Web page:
Hello all!
I’m Akabaka the lead developer behind CHROMATOSE, a a Persona-inspired Visual Novel/Role-playing Game with emphasis on meaningful decisions, character relationships, and a compelling story: You’ve awakened in a strange nightmare after a fall that should have ended your life.  Around you are amnesiac strangers who are also trapped in this world for their own unique reasons.  Escape the collective nightmare in 12 hours or never wake up. 

The whole game came from a tabletop roleplay campaign that I ran for my friends! Think ‘Dungeons & Dragons’, only it was anime-inspired, and instead of dice rolls and skill points, it was purely making decisions and facing consequences. Very many consequences. Featuring many characters from what is now CHROMATOSE, the story was explored for several years without any of us getting tired of it, and when I eventually brought a main story arc to an end, it was a tearful affair. Partly because of the heart-wrenching ending, and partly because the story had been with us so long, all of us were sad to see the characters that we had spent so much time with disappear with the then-completed story. It was at that point that I became hellbent on sharing the story with more people so these characters wouldn’t only exist in the memories of six nerds sitting around a dimly-lit living room table. CHROMATOSE was briefly a 3D animation project, but I felt the story lost much of its magic when the player wasn’t directly responsible for the events that occur. Then the story was very briefly an RPG-maker type game, but I felt very boxed in to make the game in a certain rigid way and decided to make it all from scratch in Game Maker Studio.

That was a year or two ago, when I resolved to make a game with the story and character focus common to the Visual Novel (VN) genre. Visual novels, however, do not allow players to engage with the characters and world on their own terms as they would be able to in a roleplay experience, and interaction with the story is often limited to few-and-far-between, sometimes trivial, in-text decisions. Drawing inspiration from my all-time favorite game, Catherine (ATLUS), I aimed to tell the story of Chromatose through an immersive visual novel-RPG hybrid loaded with enough gameplay and meaningful decisions to replicate the feeling of me directly interacting with the player.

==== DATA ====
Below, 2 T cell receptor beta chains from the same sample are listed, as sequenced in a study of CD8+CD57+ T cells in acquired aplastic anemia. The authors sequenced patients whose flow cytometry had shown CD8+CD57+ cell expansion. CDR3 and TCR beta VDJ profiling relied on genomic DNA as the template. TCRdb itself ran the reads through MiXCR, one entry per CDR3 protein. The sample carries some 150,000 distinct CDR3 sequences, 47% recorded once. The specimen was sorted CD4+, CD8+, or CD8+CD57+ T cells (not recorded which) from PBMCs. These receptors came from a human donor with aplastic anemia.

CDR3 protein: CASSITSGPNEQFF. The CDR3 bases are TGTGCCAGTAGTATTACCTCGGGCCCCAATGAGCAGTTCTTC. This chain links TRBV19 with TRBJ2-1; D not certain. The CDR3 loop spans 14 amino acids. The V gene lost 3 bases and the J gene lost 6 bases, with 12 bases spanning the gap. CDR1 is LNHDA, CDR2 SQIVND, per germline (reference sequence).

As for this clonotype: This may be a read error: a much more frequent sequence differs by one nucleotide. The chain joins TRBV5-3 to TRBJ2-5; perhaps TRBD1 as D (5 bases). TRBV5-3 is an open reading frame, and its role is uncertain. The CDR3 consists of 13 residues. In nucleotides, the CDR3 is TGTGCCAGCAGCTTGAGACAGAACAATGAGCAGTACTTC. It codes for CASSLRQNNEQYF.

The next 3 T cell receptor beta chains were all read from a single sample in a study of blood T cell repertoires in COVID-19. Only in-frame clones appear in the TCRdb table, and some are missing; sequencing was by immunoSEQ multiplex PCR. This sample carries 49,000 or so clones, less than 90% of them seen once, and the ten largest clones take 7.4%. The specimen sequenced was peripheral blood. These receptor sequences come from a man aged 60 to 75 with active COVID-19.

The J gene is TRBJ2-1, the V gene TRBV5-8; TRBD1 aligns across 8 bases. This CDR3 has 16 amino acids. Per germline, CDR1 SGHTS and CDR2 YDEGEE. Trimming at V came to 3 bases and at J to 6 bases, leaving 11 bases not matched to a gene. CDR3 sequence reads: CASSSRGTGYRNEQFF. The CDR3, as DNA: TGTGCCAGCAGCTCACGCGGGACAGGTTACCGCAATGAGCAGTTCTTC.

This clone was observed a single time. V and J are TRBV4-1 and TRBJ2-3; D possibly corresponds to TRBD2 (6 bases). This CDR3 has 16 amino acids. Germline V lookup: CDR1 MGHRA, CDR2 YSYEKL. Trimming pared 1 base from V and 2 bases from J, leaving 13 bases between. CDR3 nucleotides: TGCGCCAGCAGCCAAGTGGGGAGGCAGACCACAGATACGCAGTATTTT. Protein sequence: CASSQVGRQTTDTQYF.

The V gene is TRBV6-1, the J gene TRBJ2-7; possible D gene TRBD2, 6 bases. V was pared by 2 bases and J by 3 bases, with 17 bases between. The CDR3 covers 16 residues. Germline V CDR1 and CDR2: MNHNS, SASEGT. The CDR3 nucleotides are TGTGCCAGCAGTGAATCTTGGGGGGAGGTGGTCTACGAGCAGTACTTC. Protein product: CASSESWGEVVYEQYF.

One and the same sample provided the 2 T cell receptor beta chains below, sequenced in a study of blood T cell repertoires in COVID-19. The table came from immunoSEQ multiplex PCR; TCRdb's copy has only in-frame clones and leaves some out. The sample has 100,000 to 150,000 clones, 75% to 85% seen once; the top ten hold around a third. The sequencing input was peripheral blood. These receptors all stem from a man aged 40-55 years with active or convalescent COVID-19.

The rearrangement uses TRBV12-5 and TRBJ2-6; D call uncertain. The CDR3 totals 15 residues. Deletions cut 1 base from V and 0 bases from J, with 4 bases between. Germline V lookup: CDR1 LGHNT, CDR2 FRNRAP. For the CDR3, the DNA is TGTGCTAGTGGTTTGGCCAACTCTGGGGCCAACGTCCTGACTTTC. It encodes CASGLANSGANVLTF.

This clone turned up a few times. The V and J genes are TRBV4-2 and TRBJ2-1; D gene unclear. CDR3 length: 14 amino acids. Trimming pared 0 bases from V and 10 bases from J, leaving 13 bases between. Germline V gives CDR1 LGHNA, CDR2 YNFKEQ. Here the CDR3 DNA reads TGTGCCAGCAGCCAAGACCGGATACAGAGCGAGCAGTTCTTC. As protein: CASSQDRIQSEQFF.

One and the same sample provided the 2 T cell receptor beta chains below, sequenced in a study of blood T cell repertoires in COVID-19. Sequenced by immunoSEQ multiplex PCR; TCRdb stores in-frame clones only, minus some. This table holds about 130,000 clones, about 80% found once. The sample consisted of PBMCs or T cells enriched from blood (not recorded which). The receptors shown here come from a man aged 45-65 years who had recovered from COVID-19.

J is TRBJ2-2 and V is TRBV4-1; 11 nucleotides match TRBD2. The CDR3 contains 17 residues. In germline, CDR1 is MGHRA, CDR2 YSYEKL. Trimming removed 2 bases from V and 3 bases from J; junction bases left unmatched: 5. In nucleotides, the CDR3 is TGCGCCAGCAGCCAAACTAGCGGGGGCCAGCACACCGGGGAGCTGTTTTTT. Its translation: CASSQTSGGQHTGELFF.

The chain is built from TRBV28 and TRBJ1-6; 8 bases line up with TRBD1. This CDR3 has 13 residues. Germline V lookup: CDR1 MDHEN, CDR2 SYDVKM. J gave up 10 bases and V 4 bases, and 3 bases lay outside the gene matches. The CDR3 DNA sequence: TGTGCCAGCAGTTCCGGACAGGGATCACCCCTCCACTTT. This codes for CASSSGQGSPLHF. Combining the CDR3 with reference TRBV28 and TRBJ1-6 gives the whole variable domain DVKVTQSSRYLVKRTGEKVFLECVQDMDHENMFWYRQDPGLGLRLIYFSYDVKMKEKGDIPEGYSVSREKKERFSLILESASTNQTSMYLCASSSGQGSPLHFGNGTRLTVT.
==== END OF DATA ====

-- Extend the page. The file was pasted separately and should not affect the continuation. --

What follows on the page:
The game cold-opens on a bit of exposition, and immediately launches into a personality questionnaire with hard-hitting questions like “Would you be in a better place in life if you cared more or cared less?” These questions influence gameplay directly—affecting how quickly you gain certain card colors from the other people trapped in the coma world as you bond with them. Since each card color is strong against monsters from certain levels and weak against monsters from other levels, your answers to the opening questions directly decide which levels you will struggle with and which will come easy to you, since each level represents a certain personal struggle that the corresponding character possesses. For example, Quentin, the blue girl, is patient and non-confrontational to a fault, while Primadonna, the red girl, is overconfident to a fault. If the opening questionnaire determines that you are more similar to Quentin, you’ll have a harder time completing the levels within Quentin’s mind since you share her struggles, but you’ll tear through Primadonna’s levels because you make a great pair – she has the confidence that you could learn from, and you have the patience that she really needs.

Ultimately, the opening questionnaire splits the cast in two – 1) The characters that you are most similar too, and are more likely to have shared the same struggles as you, and 2) The characters that complement you the best – the characters that need you to grow as much as you need them. There’s 16 possible divisions of the cast, curating a custom experience to suit each player’s personality.

The battle system is also fun to talk about, since it completes the tonal feedback loop trinity between story, art/music, and gameplay. The battle system takes the relationships you’ve built so far and weaponizes them, creating a deck of colored cards corresponding to each character you’ve met so far. Since the rate at which you gain colored cards from each character is determined by the opening questionnaire, the battle system is also tailored to your personality. This helps wind the art, the gameplay, and the story all into one fluid experience.

The battle system itself is designed to be a rapid-fire asymmetric sort of mechanic. When I say asymmetric, I mean that the enemy does not have the same objective as you as is standard in most RPG type battle systems – e.g. ‘The enemy is trying to reduce your HP to zero while you’re trying to reduce the enemy’s HP to zero’. Instead, I went with a Catherine-like approach where you’re trying to complete some puzzle-solving task (In Catherine’s example, it’s pushing blocks to climb a tower) while nightmarish monsters do their best to prevent you from solving it, either by changing the puzzle in real time to make it more difficult or just through plainly distracting you with fear. In CHROMATOSE’s case, you must quickly play cards from your hand to deal damage to enemies while balancing the unique positive and negative effects of each color card before time runs out. The battle system rewards quick thinking and coming prepared with a well-built deck, appropriate for the current level you’re in.

Development formally started on CHROMATOSE in October 2017, and a 3-hour demo was publicly released in October 2018. The game is currently in active development and will be out in a couple years. In the meantime, backer builds will be periodically distributed to those who support the Kickstarter!

Check out the Official Chromatose website: